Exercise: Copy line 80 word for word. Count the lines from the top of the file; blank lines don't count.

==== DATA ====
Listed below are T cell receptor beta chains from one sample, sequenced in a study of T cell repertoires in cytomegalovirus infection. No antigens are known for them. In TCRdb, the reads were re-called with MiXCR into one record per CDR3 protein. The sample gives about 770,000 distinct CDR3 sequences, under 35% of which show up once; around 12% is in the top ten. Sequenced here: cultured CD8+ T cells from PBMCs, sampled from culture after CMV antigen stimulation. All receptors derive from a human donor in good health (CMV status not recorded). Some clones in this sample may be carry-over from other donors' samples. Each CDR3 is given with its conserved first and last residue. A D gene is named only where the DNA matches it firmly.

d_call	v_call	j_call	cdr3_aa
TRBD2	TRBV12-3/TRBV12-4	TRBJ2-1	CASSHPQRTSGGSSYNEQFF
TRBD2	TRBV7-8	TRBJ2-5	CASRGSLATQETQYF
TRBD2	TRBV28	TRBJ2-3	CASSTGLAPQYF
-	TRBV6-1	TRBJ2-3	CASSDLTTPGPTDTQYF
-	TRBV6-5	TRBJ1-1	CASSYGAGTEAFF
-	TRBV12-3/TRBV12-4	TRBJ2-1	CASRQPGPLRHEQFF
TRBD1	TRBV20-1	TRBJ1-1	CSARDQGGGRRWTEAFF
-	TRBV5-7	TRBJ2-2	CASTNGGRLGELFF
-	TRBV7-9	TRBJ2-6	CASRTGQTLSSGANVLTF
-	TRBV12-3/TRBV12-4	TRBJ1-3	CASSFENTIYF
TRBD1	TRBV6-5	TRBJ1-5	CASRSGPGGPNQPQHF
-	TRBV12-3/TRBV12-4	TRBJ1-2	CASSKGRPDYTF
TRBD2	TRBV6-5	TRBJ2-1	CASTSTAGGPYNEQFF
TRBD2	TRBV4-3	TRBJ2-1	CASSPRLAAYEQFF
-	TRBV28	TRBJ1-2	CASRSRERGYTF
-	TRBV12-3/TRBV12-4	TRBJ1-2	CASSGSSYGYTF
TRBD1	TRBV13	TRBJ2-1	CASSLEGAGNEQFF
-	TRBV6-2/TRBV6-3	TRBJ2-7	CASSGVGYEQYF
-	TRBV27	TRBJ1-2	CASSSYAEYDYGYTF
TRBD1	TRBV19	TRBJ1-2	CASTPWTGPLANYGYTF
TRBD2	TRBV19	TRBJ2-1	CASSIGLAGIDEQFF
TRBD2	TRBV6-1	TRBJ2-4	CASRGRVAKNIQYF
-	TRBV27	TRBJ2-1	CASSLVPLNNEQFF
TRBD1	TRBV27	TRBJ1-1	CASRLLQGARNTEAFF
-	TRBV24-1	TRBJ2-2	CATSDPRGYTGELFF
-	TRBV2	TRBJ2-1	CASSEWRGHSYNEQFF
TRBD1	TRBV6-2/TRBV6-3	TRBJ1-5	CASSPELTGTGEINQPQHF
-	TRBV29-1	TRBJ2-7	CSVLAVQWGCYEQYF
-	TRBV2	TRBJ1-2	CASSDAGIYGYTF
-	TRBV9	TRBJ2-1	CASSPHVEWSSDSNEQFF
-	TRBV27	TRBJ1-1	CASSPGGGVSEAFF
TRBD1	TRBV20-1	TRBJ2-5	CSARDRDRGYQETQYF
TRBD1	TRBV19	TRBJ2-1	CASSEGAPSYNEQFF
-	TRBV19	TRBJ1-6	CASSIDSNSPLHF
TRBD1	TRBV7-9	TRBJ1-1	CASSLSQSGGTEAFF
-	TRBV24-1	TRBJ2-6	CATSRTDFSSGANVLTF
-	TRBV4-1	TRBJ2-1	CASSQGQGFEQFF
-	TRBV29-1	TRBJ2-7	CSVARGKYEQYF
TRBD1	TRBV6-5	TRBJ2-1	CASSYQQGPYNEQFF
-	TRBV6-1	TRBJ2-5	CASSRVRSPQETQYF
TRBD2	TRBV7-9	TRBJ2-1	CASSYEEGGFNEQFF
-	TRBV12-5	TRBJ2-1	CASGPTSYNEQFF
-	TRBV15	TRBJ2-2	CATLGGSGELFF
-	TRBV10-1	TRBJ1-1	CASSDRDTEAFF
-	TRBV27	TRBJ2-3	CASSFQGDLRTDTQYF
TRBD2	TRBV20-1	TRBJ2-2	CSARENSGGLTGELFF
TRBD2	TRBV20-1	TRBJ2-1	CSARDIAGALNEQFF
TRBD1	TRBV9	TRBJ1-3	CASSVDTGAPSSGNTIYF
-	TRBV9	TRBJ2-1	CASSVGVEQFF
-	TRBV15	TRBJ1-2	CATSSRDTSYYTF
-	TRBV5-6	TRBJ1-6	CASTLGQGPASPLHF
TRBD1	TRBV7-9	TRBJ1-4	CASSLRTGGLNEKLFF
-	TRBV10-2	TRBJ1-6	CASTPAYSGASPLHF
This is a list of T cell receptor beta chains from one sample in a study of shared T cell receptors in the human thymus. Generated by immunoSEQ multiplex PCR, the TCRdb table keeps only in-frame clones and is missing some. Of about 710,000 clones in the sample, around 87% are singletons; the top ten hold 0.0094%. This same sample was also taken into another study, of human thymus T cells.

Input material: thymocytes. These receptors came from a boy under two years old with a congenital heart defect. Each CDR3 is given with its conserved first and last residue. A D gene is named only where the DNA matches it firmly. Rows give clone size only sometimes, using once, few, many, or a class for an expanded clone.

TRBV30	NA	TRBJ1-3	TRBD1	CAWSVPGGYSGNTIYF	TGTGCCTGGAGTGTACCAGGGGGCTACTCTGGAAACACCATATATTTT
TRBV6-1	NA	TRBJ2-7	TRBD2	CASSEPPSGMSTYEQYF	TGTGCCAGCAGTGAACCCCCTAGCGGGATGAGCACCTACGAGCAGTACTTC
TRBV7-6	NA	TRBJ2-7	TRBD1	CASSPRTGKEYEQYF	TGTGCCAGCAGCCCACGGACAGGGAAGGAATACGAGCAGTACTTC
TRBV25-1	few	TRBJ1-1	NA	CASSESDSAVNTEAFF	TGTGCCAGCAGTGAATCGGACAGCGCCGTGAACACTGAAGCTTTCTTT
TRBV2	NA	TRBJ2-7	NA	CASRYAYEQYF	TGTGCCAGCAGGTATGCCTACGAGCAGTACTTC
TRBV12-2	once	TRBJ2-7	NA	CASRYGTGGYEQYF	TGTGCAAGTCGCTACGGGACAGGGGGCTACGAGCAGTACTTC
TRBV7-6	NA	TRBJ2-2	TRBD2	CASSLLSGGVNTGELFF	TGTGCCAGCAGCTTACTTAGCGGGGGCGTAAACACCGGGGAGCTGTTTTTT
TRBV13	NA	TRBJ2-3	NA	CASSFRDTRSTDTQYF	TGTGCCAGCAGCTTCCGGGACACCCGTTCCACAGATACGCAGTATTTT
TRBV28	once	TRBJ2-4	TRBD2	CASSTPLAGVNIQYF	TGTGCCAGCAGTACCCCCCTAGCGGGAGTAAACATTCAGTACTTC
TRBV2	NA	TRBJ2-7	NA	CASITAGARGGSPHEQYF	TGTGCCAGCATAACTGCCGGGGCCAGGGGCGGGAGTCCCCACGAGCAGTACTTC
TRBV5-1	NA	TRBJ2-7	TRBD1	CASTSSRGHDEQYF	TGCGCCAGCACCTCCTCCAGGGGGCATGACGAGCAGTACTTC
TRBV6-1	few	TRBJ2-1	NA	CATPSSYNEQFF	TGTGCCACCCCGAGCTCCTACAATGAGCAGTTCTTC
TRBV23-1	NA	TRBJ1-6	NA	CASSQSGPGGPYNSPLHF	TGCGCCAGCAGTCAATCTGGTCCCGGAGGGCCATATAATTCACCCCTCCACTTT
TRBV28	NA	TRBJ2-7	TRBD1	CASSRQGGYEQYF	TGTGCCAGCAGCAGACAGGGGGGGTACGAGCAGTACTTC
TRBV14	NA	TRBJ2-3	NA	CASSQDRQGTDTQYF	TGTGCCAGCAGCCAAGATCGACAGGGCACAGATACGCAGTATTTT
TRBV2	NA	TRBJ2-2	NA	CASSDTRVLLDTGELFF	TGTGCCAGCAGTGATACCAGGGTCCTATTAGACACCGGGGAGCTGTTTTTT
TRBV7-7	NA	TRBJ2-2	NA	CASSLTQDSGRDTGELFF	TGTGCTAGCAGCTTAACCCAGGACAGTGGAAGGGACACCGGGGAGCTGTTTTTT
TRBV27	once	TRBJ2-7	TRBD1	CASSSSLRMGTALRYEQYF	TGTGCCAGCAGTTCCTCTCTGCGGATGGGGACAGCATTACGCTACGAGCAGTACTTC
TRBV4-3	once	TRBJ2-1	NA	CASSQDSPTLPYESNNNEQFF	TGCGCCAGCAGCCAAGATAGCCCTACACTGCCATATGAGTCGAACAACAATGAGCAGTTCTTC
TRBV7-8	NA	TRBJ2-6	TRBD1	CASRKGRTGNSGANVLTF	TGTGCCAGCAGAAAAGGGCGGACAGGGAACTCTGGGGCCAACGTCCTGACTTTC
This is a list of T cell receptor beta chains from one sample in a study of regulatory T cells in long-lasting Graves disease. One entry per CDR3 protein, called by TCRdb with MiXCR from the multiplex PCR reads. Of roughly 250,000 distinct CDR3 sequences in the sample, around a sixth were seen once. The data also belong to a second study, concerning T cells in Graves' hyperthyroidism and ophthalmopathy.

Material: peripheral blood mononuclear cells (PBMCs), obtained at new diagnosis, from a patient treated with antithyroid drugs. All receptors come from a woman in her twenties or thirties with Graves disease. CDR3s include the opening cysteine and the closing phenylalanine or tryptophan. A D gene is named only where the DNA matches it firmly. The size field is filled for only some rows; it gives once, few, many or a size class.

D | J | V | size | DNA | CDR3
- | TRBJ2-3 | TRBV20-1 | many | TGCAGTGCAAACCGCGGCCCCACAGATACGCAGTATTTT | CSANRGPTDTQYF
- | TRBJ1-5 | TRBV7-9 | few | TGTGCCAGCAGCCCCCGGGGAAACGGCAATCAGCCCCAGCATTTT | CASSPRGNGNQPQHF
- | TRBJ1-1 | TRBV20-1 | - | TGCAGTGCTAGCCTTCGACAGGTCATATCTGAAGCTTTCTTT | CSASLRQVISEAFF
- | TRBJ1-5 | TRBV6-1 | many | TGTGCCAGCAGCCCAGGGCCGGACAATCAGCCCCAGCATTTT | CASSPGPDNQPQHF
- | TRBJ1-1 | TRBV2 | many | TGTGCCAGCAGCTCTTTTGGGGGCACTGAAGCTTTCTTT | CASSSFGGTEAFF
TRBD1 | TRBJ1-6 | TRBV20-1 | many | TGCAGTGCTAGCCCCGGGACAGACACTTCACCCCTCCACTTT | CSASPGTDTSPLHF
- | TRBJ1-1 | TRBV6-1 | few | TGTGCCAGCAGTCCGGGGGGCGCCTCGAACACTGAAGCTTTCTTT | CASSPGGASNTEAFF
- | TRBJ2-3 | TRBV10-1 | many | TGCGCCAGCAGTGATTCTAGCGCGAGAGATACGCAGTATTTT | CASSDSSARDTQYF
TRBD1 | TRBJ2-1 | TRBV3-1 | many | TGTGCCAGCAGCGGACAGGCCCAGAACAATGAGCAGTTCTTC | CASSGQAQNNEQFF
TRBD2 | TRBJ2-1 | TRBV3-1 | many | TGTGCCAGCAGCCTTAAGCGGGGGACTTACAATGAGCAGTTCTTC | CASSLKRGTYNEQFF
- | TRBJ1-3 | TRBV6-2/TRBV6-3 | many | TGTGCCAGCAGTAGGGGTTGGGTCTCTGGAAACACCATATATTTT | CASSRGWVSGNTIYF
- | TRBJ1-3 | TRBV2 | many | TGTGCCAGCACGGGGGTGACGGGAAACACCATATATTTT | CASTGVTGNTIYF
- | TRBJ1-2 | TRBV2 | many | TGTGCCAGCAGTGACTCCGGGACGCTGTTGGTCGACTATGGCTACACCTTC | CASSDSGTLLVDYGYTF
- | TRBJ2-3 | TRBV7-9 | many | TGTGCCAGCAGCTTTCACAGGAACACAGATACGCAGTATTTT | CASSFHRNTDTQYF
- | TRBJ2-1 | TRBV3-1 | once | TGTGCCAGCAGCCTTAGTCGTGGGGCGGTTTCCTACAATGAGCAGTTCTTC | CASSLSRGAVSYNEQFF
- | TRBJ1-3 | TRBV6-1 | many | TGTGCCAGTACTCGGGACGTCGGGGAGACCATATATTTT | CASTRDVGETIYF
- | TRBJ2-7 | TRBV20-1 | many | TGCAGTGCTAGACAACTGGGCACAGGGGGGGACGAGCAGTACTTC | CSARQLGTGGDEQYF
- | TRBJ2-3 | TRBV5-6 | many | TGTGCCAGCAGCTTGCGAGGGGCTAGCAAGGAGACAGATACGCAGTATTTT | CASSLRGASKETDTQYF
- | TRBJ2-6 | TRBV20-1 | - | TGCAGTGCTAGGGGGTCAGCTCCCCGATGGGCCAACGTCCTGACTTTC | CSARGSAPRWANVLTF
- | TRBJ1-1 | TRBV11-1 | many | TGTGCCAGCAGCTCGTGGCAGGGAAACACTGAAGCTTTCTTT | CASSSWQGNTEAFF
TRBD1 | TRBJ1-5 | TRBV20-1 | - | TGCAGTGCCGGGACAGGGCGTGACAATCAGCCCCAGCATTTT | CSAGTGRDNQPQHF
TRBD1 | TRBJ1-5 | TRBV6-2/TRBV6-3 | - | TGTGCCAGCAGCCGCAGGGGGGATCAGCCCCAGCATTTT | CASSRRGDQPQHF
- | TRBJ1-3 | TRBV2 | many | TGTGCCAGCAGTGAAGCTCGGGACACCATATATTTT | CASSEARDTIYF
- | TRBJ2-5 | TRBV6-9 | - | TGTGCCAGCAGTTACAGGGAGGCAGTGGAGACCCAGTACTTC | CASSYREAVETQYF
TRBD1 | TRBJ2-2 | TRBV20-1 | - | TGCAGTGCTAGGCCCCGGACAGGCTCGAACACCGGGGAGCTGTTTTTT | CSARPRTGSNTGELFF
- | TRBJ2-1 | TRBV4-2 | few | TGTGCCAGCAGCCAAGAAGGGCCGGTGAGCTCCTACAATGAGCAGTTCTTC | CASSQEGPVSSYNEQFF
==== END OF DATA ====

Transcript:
D | J | V | size | DNA | CDR3